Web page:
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Mets' year in review: David, Mickey & the Cy

Mets third baseman David Wright leaves the field

Mets third baseman David Wright leaves the field in the 5th inning his final game on Saturday, Sept. 29, 2018, against the Miami Marlins at Citi Field. Credit: Newsday/Thomas A. Ferrara

Say this for the 2018 Mets — they were never boring.

Painful to watch, sometimes. Chaotic? Yes. But boring? Never.

Despite a losing season most Mets fans would wish to forget, 2018 represented a memorable roller-coaster ride that kicked off with an 11-1 start and ended with an emotional goodbye to longtime captain David Wright. In the interim, the Mets experienced 28 stints on the disabled list — the second-most-affected roster, according to Roster Resource — Jacob deGrom’s Cy Young Award campaign and the loss of general manager Sandy Alderson, who stepped down in the midst of his cancer battle (the club hired former agent Brodie Van Wagenen as its new GM at the end of October).

The team that began the season as a contender for the division title instead finished fourth in the National League East, and the Mets needed to go 38-30 in the second half to accomplish even that (they ended 77-85).

Last season also heralded the start of the Mickey Callaway era, one that early on was marked by dominant pitching but hampered by a few rookie mistakes (such as the time they batted out of order in May because of a lineup card mixup), lack of depth and a stagnant offense.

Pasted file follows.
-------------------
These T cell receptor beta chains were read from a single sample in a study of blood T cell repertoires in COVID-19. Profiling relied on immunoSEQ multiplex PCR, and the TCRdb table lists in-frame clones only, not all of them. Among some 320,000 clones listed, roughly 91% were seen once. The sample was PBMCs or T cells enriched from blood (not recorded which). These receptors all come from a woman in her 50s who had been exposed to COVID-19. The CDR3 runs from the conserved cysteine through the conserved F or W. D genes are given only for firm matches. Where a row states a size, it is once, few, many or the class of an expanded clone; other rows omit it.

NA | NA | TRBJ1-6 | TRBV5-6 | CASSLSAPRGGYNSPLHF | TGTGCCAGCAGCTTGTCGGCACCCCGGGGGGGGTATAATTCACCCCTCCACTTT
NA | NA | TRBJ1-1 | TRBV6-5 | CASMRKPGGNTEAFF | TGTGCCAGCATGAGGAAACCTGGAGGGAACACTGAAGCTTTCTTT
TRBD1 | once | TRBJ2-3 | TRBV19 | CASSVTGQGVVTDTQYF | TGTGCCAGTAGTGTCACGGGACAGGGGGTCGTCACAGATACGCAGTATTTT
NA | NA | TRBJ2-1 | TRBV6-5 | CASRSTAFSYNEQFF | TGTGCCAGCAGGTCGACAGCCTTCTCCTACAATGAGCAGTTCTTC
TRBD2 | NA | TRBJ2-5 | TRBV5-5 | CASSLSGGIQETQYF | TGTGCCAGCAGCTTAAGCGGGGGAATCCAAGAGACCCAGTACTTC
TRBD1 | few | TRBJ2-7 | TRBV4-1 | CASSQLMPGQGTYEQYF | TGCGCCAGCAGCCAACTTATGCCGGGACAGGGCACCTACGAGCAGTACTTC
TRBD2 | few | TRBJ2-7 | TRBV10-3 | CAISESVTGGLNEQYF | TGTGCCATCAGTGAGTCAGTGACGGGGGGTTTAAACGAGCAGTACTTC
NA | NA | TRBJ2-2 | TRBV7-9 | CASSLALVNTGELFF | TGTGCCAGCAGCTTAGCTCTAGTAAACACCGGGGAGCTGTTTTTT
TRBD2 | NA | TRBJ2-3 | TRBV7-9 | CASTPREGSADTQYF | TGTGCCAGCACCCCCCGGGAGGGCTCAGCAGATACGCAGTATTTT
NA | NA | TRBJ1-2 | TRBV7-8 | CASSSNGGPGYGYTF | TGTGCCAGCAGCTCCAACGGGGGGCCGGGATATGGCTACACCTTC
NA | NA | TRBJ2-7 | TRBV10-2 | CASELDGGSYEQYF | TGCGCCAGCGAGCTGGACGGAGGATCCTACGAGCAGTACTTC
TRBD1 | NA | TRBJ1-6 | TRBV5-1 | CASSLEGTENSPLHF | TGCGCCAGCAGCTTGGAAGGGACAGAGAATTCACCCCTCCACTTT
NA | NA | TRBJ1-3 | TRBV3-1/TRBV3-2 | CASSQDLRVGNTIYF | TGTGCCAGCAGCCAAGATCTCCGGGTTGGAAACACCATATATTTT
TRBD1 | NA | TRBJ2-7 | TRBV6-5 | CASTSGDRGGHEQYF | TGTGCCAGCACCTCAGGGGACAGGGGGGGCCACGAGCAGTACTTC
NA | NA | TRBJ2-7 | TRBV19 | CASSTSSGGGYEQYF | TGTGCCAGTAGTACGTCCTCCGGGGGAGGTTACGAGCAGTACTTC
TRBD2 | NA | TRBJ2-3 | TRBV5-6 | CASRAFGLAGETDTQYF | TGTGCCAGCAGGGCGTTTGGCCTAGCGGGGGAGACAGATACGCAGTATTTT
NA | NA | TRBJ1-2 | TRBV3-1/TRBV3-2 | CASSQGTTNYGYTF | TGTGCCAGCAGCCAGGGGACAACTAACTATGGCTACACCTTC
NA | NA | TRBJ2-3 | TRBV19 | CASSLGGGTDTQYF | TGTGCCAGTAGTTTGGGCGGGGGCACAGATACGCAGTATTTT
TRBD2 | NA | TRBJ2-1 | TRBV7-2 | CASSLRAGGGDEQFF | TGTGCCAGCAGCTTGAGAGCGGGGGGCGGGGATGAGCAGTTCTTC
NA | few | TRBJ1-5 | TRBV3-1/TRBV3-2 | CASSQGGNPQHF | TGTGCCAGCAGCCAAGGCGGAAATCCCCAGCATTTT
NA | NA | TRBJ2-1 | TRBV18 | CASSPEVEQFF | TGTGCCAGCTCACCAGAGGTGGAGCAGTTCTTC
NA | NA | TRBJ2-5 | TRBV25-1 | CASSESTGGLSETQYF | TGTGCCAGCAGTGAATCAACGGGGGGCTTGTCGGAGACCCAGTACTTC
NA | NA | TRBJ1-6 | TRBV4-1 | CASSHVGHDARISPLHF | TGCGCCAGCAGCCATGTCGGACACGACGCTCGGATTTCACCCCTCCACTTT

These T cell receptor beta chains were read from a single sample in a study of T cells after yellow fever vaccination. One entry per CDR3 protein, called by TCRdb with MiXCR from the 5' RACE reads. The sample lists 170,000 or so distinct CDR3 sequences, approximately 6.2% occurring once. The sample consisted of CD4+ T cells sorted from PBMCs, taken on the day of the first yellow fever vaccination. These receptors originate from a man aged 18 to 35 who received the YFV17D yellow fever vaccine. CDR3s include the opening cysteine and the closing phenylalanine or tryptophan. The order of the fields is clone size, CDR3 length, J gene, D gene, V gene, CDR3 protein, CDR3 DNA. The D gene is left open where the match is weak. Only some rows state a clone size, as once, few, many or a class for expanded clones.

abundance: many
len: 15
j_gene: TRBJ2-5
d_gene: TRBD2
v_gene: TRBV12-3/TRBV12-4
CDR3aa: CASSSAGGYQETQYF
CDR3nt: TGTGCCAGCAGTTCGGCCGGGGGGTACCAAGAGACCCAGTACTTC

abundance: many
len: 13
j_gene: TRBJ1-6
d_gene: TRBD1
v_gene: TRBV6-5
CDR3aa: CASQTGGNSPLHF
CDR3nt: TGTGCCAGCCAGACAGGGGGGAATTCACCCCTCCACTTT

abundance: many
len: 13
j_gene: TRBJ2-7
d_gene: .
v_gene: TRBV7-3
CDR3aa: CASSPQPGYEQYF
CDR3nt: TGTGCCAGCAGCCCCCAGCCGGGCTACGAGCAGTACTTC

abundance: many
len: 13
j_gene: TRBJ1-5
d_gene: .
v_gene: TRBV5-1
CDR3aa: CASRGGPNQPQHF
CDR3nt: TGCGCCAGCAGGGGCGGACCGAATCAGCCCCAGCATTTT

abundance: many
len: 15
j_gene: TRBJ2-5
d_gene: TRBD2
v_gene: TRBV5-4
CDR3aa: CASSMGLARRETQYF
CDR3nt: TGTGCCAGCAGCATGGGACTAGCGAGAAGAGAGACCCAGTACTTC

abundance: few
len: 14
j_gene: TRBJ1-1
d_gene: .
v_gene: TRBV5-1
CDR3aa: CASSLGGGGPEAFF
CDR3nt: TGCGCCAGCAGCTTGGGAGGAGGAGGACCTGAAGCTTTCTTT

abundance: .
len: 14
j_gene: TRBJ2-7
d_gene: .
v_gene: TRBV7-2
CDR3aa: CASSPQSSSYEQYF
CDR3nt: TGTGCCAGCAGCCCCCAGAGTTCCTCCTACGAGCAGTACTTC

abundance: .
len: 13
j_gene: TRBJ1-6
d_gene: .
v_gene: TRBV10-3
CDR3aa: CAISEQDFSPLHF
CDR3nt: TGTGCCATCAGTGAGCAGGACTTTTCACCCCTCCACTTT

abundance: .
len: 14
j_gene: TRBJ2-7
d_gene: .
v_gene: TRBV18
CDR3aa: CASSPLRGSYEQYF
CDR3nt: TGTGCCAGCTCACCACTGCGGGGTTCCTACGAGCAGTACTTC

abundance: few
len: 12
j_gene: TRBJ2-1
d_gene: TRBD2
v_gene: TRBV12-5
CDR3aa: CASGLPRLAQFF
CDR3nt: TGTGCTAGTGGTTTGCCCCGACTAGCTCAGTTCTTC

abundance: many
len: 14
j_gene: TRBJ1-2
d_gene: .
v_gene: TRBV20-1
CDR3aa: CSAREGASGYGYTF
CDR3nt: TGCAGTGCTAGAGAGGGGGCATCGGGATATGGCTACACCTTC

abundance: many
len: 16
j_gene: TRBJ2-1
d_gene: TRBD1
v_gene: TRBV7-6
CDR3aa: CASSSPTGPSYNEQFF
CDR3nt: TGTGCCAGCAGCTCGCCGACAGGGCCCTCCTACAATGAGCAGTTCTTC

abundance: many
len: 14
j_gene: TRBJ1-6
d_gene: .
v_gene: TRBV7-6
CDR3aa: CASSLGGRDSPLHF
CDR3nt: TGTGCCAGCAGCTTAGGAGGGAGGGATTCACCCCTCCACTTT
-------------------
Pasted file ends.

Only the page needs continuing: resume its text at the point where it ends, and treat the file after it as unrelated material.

The Mets also said goodbye to Matt Harvey, shipping him to the Reds long after the relationship had turned toxic, and hello to Zack Wheeler, who became a force in what turned into a career resurgence. Wheeler’s second-half ERA of 1.68 actually was .05 lower than deGrom’s.

Speaking of deGrom, he defied all odds, battling his own team’s lack of production with the same tenacity he showed while mowing down opposing hitters. His 1.70 ERA was best in the major leagues, and his dominance meant that voters were forced to overlook his 10-9 record. The 10 wins were the fewest ever for a Cy Young Award winner.

Other bright spots included Jeff McNeil, who more or less came out of nowhere to stake his claim on the second-base job, hitting .329 after joining the Mets at the end of July. Brandon Nimmo performed well as an everyday player, a fact that was further highlighted by the absence of Yoenis Cespedes, who again was plagued by injury. Cespedes played only 38 games, and his double heel surgery likely will force him to miss significant time in 2019.

Another disappointment: The Mets had the third-worst bullpen in baseball (4.96 ERA).

Despite the many difficulties, though, 2018 will be remembered for the one day all was forgiven. Wright made his final return to Citi Field as a player and went 0-for-1 with a walk. His daughter threw out the first pitch, he saluted the fans, and the fans showered him with appreciation, heralding the emotional end of a season and the end of an era.


Though the Mets end 2018 currently facing some of the same deficiencies that plagued them last season, there is one large, relevant change, and that’s the addition of Van Wagenen, who has begun his tenure with gusto.

Van Wagenen’s first move also was his splashiest (so far), bringing closer Edwin Diaz and Robinson Cano to Flushing in exchange for Jay Bruce, Anthony Swarzak and some pretty hefty prospects — outfielder Jarred Kelenic and pitchers Justin Dunn and Gerson Bautista. Cano’s age (36), his contract (the Mets will be on the hook for about $100 million over five years) and his PED suspension last year make the move a risky one. The Mets also signed Wilson Ramos to a two-year, $19-million deal, finally answering the perpetually asked question at catcher, and brought back reliever Jeurys Familia. What’s more, Van Wagenen said he has no intention of letting up, telling SNY, “I’m not going to stop . . . We’re not done.”



217 IP

10-9 W-L

1.70 ERA

269 K

46 W

10 HR

0.4 HR/9

.912 WHIP

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